12 September 2002
From hawkers’ stalls in the streets of Johannesburg to sanctified places in museums, African crafts have burgeoned in the past decade. More and more South Africans are making their livelihoods producing crafts, as non-governmental organisations and government departments alike embrace the sector as a means of fighting poverty and raising awareness about HIV/Aids.
The craft sector is estimated to employ 1.2 million people and contribute a whopping R3.4-billion to the economy every year.
Funds generated from crafts are often the sole source of income for poor, usually illiterate, people to gain access into the formal economy, according to Susan Sellschop of the South African Crafts Council. The Council, set up in 1991, has an extensive database of local crafters and craft-related institutions in South Africa.
“You cannot accurately say how many people are involved in the crafts industry in South Africa, but their contribution to the economy is enormous,” said Sellschop. “It can be someone making something on the side of the road and selling his goods informally. But his contribution is vital because he is feeding his family and they are making a living from the industry.”
According to the Cultural Industries Growth Strategy (CIGS) compiled by the Department of Arts, Culture, Science and Technology in 1998, “craft provides an entry-point into the economy for under-resourced groups who are then able to develop their skills through experience, apprenticeship and mentoring . Craft activity acts as a low-cost training ‘school’ for skills which can be later used in the formal sector”.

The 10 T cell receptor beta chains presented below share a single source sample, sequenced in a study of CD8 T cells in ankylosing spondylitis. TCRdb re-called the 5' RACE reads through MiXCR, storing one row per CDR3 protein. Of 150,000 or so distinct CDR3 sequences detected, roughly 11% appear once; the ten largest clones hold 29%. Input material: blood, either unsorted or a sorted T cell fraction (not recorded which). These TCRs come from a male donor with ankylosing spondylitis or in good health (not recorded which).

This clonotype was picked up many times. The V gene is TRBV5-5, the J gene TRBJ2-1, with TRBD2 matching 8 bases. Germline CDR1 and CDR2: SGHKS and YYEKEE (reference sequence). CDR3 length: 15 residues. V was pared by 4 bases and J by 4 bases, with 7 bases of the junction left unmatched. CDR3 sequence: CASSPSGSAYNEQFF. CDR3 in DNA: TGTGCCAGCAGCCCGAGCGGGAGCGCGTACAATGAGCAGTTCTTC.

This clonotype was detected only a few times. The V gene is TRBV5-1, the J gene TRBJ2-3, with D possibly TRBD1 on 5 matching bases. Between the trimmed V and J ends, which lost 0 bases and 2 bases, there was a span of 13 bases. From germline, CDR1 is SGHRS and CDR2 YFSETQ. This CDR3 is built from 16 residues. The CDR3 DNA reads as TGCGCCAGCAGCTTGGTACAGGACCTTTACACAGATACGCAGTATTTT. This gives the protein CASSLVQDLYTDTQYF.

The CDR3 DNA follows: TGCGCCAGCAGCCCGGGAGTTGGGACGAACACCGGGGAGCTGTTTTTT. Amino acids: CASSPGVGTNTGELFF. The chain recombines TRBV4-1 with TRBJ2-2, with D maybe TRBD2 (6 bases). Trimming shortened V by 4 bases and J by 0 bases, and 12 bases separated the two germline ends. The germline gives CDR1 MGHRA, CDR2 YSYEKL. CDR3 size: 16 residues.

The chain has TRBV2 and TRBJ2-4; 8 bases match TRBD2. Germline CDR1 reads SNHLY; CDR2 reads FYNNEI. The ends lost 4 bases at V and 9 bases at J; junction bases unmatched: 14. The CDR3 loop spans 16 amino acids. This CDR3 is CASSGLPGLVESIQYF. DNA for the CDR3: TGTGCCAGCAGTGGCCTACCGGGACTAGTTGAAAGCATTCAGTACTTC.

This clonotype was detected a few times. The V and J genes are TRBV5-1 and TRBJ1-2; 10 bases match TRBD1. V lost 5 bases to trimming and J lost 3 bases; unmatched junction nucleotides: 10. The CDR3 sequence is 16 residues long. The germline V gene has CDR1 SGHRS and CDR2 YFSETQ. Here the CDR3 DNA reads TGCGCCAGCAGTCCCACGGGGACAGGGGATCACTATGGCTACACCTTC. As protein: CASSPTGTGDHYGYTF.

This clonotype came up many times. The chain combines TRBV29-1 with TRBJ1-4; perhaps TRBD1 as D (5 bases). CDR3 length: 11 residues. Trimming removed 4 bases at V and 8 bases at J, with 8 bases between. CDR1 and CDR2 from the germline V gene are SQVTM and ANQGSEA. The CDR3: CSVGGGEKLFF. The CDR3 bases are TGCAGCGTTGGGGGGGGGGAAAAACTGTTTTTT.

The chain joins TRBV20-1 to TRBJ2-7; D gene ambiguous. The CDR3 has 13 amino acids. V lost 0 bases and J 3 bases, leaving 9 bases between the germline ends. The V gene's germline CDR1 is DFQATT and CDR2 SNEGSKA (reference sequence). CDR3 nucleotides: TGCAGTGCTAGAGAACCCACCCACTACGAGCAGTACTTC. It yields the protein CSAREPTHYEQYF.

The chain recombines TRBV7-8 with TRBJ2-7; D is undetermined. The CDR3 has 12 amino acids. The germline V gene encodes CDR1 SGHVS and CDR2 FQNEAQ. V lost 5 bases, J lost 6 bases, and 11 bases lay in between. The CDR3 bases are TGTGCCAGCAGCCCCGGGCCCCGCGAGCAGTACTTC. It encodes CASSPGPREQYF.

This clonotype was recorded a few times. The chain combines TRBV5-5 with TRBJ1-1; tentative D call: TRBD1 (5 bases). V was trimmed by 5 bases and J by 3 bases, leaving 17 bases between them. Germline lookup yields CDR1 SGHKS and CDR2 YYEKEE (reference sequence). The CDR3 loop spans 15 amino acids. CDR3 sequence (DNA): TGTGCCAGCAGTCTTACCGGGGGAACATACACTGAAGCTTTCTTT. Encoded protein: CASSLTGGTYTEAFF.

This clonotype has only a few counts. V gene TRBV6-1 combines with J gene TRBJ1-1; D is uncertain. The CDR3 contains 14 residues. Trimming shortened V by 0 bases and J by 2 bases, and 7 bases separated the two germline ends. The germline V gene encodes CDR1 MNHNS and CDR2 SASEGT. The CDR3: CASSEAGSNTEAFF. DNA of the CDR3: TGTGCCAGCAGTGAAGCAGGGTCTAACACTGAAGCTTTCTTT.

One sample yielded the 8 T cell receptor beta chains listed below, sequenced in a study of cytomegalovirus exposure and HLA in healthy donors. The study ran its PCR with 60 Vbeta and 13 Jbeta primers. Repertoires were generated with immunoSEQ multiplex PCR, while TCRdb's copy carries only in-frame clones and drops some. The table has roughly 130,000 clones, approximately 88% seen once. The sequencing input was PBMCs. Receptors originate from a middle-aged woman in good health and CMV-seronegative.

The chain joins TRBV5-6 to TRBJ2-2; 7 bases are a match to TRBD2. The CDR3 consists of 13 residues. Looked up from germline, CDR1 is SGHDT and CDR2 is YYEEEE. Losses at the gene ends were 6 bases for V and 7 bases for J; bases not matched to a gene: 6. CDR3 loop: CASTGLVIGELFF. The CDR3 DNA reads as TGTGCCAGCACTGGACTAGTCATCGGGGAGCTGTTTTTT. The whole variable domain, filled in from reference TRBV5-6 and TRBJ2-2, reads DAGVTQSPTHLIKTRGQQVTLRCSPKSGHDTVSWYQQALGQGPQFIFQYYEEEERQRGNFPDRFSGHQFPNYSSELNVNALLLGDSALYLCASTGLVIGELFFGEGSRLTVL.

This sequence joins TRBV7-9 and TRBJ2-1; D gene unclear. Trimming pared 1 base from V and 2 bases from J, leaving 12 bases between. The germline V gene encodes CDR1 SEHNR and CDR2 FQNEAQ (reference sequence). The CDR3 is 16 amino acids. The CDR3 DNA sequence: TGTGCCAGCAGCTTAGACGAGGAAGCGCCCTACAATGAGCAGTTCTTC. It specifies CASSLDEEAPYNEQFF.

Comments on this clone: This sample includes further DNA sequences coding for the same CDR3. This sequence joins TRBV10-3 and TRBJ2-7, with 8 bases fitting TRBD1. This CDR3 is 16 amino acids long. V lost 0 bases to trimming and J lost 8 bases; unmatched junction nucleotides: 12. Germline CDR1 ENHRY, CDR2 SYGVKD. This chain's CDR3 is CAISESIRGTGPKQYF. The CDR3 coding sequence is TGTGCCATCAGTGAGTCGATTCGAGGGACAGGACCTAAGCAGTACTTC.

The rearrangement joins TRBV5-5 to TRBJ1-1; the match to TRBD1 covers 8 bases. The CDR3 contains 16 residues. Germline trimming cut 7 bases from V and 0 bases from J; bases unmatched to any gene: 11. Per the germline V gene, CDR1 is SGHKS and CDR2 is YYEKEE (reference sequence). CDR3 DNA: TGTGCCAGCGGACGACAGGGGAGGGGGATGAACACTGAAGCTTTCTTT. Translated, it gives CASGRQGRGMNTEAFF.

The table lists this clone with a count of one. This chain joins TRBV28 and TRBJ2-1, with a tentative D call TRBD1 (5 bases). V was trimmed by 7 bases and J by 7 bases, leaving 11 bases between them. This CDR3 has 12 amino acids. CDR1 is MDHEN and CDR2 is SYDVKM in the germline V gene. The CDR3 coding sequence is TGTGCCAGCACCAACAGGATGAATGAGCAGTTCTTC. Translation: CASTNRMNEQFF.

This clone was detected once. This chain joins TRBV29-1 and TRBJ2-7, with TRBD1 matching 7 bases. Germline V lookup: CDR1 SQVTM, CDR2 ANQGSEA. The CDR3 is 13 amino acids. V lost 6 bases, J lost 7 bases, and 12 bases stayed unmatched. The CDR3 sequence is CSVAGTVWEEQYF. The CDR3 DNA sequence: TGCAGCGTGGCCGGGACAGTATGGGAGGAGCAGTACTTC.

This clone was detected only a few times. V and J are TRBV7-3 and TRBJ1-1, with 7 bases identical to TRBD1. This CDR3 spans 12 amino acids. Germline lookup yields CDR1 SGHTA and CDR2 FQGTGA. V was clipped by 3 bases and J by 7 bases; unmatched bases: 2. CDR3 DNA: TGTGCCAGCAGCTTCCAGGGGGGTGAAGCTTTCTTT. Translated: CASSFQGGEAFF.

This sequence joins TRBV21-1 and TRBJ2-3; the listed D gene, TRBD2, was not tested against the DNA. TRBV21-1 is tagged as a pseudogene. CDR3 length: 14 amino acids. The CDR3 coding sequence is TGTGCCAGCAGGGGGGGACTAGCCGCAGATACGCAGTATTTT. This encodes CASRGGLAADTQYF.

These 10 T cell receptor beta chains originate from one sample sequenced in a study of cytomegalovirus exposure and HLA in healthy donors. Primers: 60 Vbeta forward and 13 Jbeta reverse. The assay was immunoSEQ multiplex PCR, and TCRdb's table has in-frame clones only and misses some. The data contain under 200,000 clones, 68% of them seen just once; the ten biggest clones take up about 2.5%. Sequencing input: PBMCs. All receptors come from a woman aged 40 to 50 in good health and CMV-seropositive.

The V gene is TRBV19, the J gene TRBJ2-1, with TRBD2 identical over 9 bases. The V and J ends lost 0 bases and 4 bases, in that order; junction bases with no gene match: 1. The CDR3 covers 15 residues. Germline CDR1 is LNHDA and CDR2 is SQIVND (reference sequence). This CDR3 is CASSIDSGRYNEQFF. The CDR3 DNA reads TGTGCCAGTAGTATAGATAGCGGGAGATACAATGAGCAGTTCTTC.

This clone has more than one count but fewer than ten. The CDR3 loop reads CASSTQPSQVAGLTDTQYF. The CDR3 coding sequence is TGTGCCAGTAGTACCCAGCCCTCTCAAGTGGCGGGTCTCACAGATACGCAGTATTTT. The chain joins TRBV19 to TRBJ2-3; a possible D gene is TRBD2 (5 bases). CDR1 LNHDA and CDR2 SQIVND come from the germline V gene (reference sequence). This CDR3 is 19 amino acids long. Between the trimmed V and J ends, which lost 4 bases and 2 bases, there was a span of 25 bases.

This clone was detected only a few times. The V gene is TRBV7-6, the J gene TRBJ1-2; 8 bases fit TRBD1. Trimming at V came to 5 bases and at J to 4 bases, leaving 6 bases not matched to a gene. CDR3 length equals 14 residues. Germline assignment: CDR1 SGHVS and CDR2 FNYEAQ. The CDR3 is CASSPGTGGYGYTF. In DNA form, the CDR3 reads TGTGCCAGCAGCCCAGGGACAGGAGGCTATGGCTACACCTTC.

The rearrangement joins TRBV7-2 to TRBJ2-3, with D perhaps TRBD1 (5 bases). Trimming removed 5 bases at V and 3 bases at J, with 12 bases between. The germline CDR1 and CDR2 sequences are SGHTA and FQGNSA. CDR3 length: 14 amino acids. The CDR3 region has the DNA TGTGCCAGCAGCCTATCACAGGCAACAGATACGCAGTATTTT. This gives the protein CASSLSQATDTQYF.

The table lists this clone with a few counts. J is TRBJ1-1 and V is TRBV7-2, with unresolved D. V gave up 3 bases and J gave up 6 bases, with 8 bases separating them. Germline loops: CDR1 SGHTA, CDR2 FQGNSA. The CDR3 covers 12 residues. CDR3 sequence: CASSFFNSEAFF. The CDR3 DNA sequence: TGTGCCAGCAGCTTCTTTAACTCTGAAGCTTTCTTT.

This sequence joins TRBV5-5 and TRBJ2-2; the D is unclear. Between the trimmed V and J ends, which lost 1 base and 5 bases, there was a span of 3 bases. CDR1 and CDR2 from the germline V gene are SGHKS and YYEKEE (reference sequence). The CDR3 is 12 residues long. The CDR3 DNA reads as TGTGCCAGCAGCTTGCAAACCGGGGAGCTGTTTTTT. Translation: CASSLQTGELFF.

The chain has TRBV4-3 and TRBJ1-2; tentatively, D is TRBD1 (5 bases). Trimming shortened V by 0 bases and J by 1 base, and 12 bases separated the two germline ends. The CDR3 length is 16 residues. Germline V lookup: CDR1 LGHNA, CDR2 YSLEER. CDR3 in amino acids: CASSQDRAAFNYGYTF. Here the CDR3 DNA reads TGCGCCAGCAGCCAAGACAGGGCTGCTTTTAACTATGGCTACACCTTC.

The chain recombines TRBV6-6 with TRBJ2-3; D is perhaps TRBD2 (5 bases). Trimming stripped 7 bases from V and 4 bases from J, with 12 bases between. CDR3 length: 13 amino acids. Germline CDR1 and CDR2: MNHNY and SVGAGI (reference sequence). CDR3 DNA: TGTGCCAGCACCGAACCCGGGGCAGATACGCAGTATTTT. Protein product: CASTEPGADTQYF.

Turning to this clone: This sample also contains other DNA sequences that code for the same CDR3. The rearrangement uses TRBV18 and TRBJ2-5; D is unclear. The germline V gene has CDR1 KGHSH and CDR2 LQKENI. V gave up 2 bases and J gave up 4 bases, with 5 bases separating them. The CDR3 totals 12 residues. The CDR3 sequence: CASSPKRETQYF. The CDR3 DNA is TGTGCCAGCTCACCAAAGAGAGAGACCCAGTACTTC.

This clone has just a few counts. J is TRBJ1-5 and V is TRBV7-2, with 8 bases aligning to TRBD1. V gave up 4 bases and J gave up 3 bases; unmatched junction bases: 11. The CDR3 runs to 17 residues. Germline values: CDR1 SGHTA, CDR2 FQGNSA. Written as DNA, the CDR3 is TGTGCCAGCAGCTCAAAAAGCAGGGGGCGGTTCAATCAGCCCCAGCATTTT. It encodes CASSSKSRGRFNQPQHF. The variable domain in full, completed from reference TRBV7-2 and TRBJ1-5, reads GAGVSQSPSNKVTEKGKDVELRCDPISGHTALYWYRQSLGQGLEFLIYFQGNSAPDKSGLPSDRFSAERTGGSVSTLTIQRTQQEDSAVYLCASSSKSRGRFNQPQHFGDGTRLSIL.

The report highlights the fact that craft sectors in developing countries tend to have poor resource bases and limited international support structures, often depending on international aid and markets in the European Union, US and Asia to build the crafts sector in the first place.
The women from the Basotho Cultural Village, nestled in the mountainous areas of the Free State, have no resources. They often have to trek up these mountains to fetch the clay to make their clay pots, says Mamoele Moshoeshoe, who trains the women to create their own crafts.
“We are still looking for a market. I do not think that there are enough resources and funds in the crafts industry”, Moshoeshoe says. “Our own local governments do not help us, never mind the international community. You know, if only the crafts people can get the market, it will be very good. I know that people from abroad like our stuff.”
Pottery arrangements at the Ubuntu Village
Business skills are vital, as craft makers often do not know how to market and price their goods or even how to bargain, said Sellschop. And obtaining access to funds is often a barrier, especially for informal traders in rural areas.
“Banking is a big problem, particularly when it comes to obtaining small loans. If a crafter wants a R3 000 loan to buy a sewing machine, for example, many banks will only offer a R50 000 loan. That is too much of a burden to bear for local traders, who may have a non-existent banking history.”